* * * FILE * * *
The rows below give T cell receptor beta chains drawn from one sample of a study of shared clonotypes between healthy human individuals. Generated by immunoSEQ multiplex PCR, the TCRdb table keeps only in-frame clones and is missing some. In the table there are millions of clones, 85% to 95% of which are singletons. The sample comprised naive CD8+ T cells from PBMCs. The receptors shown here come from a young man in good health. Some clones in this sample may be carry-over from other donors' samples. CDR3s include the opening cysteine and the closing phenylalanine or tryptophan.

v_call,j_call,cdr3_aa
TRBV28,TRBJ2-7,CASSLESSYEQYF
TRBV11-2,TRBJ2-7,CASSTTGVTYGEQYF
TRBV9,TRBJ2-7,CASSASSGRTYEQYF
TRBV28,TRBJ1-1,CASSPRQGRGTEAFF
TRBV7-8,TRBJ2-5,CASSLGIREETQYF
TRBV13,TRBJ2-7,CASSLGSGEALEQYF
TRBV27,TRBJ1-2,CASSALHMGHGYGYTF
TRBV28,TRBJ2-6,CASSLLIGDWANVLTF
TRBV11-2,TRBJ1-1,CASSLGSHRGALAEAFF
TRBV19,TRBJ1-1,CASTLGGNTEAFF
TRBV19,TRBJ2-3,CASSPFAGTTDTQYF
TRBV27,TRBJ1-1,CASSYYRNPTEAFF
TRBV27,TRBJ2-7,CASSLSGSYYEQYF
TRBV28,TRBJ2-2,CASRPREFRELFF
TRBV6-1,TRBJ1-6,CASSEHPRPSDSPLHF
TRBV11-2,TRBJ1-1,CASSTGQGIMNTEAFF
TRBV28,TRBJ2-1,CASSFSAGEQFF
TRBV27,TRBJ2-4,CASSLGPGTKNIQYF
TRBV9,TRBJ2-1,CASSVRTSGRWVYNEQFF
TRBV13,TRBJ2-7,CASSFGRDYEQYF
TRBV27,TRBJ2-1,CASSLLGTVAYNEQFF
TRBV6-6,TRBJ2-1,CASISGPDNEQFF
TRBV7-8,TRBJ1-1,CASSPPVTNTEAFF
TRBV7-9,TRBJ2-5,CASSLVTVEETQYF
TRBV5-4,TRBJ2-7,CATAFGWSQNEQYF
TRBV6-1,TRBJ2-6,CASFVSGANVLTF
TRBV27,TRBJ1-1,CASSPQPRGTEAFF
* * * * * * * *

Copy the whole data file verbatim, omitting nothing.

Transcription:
The rows below give T cell receptor beta chains drawn from one sample of a study of shared clonotypes between healthy human individuals. Generated by immunoSEQ multiplex PCR, the TCRdb table keeps only in-frame clones and is missing some. In the table there are millions of clones, 85% to 95% of which are singletons. The sample comprised naive CD8+ T cells from PBMCs. The receptors shown here come from a young man in good health. Some clones in this sample may be carry-over from other donors' samples. CDR3s include the opening cysteine and the closing phenylalanine or tryptophan.

v_call,j_call,cdr3_aa
TRBV28,TRBJ2-7,CASSLESSYEQYF
TRBV11-2,TRBJ2-7,CASSTTGVTYGEQYF
TRBV9,TRBJ2-7,CASSASSGRTYEQYF
TRBV28,TRBJ1-1,CASSPRQGRGTEAFF
TRBV7-8,TRBJ2-5,CASSLGIREETQYF
TRBV13,TRBJ2-7,CASSLGSGEALEQYF
TRBV27,TRBJ1-2,CASSALHMGHGYGYTF
TRBV28,TRBJ2-6,CASSLLIGDWANVLTF
TRBV11-2,TRBJ1-1,CASSLGSHRGALAEAFF
TRBV19,TRBJ1-1,CASTLGGNTEAFF
TRBV19,TRBJ2-3,CASSPFAGTTDTQYF
TRBV27,TRBJ1-1,CASSYYRNPTEAFF
TRBV27,TRBJ2-7,CASSLSGSYYEQYF
TRBV28,TRBJ2-2,CASRPREFRELFF
TRBV6-1,TRBJ1-6,CASSEHPRPSDSPLHF
TRBV11-2,TRBJ1-1,CASSTGQGIMNTEAFF
TRBV28,TRBJ2-1,CASSFSAGEQFF
TRBV27,TRBJ2-4,CASSLGPGTKNIQYF
TRBV9,TRBJ2-1,CASSVRTSGRWVYNEQFF
TRBV13,TRBJ2-7,CASSFGRDYEQYF
TRBV27,TRBJ2-1,CASSLLGTVAYNEQFF
TRBV6-6,TRBJ2-1,CASISGPDNEQFF
TRBV7-8,TRBJ1-1,CASSPPVTNTEAFF
TRBV7-9,TRBJ2-5,CASSLVTVEETQYF
TRBV5-4,TRBJ2-7,CATAFGWSQNEQYF
TRBV6-1,TRBJ2-6,CASFVSGANVLTF
TRBV27,TRBJ1-1,CASSPQPRGTEAFF